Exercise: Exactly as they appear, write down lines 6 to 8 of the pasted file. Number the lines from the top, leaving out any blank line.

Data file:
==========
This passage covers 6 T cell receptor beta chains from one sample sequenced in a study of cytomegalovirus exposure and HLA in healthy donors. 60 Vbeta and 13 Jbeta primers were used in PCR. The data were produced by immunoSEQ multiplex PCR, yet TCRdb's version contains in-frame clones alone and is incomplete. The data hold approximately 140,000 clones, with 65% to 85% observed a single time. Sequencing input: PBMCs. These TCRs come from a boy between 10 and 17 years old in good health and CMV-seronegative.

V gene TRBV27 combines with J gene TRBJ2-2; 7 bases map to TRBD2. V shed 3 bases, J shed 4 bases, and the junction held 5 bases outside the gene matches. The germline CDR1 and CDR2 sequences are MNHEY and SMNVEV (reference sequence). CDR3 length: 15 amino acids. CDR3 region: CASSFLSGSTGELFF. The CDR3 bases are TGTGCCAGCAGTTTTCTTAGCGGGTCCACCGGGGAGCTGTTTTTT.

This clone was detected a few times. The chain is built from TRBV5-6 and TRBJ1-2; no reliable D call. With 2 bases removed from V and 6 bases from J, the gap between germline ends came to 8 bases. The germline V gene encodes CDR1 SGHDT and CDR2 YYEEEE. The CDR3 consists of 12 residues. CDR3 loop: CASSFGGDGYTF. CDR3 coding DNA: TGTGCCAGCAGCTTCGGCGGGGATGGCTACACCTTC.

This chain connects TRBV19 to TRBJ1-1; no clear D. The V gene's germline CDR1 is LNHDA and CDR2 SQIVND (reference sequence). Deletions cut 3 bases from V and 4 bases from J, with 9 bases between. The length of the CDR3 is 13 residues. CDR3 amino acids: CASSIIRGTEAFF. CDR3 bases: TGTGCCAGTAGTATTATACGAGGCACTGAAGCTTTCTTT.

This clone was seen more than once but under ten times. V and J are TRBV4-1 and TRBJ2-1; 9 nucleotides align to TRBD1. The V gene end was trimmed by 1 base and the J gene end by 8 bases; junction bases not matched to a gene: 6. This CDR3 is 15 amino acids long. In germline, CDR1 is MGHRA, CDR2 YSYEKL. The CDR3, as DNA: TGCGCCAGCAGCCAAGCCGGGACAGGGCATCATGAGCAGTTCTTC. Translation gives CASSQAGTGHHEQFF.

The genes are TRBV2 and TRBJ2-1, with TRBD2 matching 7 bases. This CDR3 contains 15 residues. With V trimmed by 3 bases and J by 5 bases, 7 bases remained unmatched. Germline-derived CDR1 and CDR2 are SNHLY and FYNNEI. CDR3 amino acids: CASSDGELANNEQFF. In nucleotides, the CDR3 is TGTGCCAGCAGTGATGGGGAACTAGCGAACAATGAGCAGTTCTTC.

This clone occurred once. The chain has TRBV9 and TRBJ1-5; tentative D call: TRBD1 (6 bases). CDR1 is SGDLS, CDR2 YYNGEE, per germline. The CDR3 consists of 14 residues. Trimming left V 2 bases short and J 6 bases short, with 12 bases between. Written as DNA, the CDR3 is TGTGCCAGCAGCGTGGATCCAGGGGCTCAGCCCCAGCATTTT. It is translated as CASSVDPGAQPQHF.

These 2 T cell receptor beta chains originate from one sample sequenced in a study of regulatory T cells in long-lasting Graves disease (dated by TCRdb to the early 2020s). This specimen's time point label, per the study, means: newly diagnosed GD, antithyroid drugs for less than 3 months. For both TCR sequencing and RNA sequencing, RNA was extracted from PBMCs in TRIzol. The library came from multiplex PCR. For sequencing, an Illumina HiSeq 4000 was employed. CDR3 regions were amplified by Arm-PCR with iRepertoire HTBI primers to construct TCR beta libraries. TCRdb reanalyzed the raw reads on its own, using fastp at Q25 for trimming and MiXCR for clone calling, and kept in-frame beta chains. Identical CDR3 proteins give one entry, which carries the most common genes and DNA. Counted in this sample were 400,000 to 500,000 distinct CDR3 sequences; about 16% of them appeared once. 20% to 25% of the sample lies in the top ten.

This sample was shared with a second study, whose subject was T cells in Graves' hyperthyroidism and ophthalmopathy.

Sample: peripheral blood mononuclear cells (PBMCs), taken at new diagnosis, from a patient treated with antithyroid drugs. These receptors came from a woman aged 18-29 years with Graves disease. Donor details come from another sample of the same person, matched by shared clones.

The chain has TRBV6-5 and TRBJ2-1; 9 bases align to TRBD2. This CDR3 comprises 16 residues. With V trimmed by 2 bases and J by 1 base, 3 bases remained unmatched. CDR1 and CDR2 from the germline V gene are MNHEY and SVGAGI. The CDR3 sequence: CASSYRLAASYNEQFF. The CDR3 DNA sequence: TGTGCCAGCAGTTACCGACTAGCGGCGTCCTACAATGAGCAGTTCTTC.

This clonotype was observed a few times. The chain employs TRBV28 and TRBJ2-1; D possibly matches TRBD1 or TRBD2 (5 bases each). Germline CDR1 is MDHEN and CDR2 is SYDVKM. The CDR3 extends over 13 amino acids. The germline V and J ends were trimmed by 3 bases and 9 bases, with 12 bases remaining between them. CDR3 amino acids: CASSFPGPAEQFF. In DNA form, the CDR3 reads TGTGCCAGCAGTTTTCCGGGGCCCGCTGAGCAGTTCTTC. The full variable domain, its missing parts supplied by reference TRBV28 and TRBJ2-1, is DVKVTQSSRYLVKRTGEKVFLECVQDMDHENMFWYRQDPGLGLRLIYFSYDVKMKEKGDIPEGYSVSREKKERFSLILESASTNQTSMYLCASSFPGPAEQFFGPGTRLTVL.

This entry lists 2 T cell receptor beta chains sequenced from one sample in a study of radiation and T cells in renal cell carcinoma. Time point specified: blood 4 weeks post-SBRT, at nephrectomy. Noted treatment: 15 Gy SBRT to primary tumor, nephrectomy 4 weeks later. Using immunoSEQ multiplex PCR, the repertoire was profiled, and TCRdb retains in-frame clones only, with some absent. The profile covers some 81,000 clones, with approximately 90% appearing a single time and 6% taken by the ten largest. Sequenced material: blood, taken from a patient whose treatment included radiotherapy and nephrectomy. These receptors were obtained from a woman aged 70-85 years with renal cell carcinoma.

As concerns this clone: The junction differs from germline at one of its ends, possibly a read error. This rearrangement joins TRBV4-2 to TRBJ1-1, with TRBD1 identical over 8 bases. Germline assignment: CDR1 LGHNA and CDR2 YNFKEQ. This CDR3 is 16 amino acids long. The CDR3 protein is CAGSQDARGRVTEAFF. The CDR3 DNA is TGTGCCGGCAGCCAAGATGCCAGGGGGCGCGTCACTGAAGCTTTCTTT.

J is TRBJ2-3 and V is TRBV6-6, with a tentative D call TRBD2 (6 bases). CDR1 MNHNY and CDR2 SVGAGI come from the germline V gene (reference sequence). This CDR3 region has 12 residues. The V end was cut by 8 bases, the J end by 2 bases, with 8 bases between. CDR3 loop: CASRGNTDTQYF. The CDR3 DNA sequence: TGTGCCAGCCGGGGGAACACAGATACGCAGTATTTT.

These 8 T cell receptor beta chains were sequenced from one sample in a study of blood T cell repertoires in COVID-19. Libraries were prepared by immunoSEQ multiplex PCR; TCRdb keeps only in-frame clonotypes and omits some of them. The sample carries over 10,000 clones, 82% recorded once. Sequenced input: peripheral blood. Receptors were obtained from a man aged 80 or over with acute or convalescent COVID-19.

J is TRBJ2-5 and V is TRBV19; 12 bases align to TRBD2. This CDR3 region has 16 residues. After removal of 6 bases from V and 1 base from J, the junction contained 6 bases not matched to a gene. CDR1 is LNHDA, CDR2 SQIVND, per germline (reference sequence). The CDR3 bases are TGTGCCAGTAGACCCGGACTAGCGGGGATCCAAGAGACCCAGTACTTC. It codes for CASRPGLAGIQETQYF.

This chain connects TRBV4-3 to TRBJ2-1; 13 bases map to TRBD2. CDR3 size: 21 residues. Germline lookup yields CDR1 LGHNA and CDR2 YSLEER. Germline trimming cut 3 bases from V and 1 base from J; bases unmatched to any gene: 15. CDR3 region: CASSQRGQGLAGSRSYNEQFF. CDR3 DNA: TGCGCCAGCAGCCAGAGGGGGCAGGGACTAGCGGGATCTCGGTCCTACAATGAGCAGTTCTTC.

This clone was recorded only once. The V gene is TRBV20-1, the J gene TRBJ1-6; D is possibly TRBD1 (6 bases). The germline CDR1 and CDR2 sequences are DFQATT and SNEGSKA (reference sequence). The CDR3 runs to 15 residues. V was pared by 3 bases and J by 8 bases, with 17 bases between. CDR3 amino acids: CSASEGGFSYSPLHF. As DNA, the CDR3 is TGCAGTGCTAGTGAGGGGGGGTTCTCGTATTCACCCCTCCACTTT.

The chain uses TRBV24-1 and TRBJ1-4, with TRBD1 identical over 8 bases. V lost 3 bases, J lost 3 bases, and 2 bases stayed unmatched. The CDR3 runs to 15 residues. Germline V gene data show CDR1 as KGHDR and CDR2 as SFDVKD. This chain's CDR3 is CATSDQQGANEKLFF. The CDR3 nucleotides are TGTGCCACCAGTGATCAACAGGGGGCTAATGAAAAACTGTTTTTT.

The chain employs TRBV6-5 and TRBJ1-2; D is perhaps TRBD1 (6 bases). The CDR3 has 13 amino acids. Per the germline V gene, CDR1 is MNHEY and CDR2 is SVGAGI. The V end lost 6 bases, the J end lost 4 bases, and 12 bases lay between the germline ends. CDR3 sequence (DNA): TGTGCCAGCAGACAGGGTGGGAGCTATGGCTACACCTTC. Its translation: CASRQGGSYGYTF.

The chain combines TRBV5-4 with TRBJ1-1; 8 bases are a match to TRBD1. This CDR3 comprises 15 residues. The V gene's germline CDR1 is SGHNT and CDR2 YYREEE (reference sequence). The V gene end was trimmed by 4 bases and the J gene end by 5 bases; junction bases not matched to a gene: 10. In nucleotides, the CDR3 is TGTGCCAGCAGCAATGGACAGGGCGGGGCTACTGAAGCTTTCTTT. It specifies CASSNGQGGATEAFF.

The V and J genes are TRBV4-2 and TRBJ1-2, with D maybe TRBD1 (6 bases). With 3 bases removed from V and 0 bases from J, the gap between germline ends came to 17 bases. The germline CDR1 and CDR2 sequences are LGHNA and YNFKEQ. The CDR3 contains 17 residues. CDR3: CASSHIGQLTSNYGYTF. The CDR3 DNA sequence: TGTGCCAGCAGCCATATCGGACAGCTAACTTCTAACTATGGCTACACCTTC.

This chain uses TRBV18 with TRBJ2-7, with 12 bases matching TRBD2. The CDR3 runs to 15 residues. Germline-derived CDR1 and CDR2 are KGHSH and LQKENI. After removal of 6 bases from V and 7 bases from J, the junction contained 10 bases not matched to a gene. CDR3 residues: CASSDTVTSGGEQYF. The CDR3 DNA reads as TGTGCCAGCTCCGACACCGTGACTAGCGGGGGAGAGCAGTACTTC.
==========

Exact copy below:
The genes are TRBV2 and TRBJ2-1, with TRBD2 matching 7 bases. This CDR3 contains 15 residues. With V trimmed by 3 bases and J by 5 bases, 7 bases remained unmatched. Germline-derived CDR1 and CDR2 are SNHLY and FYNNEI. CDR3 amino acids: CASSDGELANNEQFF. In nucleotides, the CDR3 is TGTGCCAGCAGTGATGGGGAACTAGCGAACAATGAGCAGTTCTTC.

This clone occurred once. The chain has TRBV9 and TRBJ1-5; tentative D call: TRBD1 (6 bases). CDR1 is SGDLS, CDR2 YYNGEE, per germline. The CDR3 consists of 14 residues. Trimming left V 2 bases short and J 6 bases short, with 12 bases between. Written as DNA, the CDR3 is TGTGCCAGCAGCGTGGATCCAGGGGCTCAGCCCCAGCATTTT. It is translated as CASSVDPGAQPQHF.

These 2 T cell receptor beta chains originate from one sample sequenced in a study of regulatory T cells in long-lasting Graves disease (dated by TCRdb to the early 2020s). This specimen's time point label, per the study, means: newly diagnosed GD, antithyroid drugs for less than 3 months. For both TCR sequencing and RNA sequencing, RNA was extracted from PBMCs in TRIzol. The library came from multiplex PCR. For sequencing, an Illumina HiSeq 4000 was employed. CDR3 regions were amplified by Arm-PCR with iRepertoire HTBI primers to construct TCR beta libraries. TCRdb reanalyzed the raw reads on its own, using fastp at Q25 for trimming and MiXCR for clone calling, and kept in-frame beta chains. Identical CDR3 proteins give one entry, which carries the most common genes and DNA. Counted in this sample were 400,000 to 500,000 distinct CDR3 sequences; about 16% of them appeared once. 20% to 25% of the sample lies in the top ten.